[nycbug-talk] Searching for suspect PHP files...

Andy Kosela akosela at andykosela.com
Wed Mar 4 12:21:53 EST 2009

George Rosamond <george at ceetonetechnology.com> wrote:

> Matt Juszczak wrote:
> >> Tripwire became a bloated beast nowadays.  I'm using mtree(8) for
> >> checking files integrity and it is a very good tool for such job.
> >>
> >> --Andy
> > 
> > So say I wanted to check if an existing system of mine has been 
> > compromised.  I already know that chkrootkit is returning nothing, but 
> > that's returning nothing with no source to compare to, so obviously 
> > there's the potential there for error.
> > 
> > Should I compile world in /usr/src and use chkrootkit with a basedir of 
> > the compiled binaries?  Or should I use mtree, and if so, suggestions on 
> > best ways?
> >
> IMHO, it depends on the context.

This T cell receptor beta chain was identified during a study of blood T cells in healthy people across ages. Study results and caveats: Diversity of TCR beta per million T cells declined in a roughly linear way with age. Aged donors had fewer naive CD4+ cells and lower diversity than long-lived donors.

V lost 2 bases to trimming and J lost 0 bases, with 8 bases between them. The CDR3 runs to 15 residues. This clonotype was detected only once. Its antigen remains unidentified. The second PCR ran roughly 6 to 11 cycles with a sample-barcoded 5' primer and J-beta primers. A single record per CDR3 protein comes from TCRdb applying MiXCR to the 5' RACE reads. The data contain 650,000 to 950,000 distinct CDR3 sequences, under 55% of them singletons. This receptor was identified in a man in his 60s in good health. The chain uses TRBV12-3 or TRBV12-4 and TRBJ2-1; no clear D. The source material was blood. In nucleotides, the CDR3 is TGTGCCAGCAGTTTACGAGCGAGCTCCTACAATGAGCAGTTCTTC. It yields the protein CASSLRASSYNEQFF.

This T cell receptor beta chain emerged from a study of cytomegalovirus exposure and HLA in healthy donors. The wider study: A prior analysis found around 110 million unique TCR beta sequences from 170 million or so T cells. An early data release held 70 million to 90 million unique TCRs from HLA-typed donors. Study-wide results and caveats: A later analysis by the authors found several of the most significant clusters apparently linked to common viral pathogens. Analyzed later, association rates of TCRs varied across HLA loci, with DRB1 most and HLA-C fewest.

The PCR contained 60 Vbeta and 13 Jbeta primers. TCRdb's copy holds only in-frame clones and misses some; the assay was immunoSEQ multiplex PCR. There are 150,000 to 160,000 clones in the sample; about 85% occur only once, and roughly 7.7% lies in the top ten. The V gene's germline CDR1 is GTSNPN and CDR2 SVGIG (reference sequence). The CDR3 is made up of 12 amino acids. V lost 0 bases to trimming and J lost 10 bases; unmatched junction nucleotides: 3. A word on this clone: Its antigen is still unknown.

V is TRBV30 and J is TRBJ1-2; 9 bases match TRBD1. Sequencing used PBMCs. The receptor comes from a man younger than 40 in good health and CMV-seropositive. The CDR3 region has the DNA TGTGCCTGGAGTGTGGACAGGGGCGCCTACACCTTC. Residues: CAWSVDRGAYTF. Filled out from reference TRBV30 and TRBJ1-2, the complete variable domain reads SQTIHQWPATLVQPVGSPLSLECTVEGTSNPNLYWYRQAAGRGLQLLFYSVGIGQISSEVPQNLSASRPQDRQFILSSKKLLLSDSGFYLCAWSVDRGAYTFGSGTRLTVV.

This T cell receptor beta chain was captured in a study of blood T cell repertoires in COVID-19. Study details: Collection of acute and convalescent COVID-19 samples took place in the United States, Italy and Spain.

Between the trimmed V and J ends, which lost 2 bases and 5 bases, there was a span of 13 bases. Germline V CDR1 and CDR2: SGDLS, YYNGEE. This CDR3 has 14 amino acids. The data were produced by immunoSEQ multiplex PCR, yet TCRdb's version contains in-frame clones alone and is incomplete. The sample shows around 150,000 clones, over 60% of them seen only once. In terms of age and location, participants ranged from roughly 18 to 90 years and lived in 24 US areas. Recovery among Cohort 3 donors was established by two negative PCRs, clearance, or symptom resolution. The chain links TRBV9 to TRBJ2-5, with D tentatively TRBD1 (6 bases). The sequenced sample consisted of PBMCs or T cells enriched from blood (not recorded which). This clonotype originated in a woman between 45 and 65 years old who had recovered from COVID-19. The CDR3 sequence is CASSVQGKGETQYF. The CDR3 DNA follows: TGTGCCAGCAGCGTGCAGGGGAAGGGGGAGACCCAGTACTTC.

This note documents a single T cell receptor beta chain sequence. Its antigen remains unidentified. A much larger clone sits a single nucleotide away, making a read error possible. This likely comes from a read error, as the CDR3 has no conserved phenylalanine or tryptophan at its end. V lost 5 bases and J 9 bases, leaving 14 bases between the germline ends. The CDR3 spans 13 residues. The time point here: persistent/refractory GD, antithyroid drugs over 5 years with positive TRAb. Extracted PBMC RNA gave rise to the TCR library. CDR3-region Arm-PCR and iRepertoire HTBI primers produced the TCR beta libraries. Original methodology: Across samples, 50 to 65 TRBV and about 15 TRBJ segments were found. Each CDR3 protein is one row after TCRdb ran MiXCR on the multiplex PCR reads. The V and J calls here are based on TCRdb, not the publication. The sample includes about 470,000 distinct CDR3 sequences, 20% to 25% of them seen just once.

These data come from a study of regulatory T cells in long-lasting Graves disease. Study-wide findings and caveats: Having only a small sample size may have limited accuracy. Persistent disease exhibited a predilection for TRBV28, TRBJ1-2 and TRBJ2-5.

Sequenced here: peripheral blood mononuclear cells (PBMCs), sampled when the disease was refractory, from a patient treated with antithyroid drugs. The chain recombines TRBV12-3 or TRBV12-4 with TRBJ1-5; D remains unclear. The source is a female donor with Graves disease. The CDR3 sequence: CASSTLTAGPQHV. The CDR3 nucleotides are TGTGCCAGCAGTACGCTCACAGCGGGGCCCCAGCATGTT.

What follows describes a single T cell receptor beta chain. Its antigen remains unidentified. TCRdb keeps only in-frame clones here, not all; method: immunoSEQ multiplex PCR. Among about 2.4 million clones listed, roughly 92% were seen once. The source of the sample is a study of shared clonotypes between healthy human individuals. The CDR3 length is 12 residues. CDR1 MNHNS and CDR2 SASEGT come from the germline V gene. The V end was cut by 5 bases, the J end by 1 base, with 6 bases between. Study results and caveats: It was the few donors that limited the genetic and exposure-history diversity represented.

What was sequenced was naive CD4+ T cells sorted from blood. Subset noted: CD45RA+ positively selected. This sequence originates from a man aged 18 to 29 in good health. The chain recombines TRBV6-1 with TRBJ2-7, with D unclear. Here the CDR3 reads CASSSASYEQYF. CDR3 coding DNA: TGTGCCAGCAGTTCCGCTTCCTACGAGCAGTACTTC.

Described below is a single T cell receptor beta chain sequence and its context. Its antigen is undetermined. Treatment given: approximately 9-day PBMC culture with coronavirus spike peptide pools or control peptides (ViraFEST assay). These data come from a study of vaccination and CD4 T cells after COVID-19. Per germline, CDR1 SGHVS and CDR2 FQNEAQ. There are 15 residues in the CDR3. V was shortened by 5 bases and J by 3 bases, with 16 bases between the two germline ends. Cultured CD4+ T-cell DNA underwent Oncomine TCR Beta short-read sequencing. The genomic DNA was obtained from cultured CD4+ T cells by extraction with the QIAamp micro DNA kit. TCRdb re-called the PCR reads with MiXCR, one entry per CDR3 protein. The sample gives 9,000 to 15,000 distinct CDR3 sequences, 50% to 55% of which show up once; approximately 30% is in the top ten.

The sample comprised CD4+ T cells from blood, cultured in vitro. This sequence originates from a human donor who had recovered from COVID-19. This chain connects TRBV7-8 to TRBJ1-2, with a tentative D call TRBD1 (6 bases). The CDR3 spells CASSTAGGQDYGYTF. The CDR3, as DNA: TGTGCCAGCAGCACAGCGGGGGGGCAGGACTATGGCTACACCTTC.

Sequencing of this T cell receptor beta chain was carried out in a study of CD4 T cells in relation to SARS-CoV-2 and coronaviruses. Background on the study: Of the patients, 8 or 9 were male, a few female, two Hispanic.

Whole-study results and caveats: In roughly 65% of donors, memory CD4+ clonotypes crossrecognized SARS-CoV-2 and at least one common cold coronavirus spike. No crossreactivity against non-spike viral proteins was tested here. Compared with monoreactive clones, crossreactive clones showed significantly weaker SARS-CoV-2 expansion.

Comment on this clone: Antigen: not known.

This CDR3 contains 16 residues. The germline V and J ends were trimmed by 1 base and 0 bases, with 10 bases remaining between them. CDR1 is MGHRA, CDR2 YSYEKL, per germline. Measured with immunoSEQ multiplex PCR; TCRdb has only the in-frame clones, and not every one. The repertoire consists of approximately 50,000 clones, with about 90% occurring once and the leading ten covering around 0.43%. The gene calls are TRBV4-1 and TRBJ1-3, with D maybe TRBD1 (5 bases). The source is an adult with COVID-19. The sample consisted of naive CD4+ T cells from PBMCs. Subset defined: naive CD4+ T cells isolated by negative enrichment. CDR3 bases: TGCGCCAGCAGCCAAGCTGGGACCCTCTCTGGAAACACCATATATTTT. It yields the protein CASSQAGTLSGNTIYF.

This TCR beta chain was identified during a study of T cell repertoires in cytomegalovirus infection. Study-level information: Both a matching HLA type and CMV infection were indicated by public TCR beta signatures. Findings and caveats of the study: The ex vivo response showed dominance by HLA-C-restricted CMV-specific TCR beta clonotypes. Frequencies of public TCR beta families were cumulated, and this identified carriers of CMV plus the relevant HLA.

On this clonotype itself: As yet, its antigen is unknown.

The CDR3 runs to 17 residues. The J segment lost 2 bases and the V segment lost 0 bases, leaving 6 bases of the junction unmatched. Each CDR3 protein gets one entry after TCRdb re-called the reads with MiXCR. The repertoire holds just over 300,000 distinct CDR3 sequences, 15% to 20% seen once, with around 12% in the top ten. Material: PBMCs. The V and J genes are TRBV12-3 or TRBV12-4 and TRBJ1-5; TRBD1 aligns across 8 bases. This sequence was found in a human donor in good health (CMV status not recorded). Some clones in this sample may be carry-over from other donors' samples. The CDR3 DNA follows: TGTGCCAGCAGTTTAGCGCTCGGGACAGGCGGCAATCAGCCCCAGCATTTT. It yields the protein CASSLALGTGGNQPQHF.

> mtree is great if you're looking at a set of static files. . . clearly a 
> dynamically generated www site will have files that can't be simply mtree'd.

First, what is the point of checking file integrity for the
*dynamically* generated set of files?

Those solutions work best for base system files like /bin and /sbin
binaries to see if somebody messed with them.  If you didn't make a
fresh specification just *before* you put the system online, then you
will never know if you have been "trojan horsed".  Also make sure you
scan the suspect system from another highly secured machine and use
mtree(8) from that machine.  It is very probable that first thing an
attacker would do on your system would be to change mtree(8), so that it
would not work as expected.


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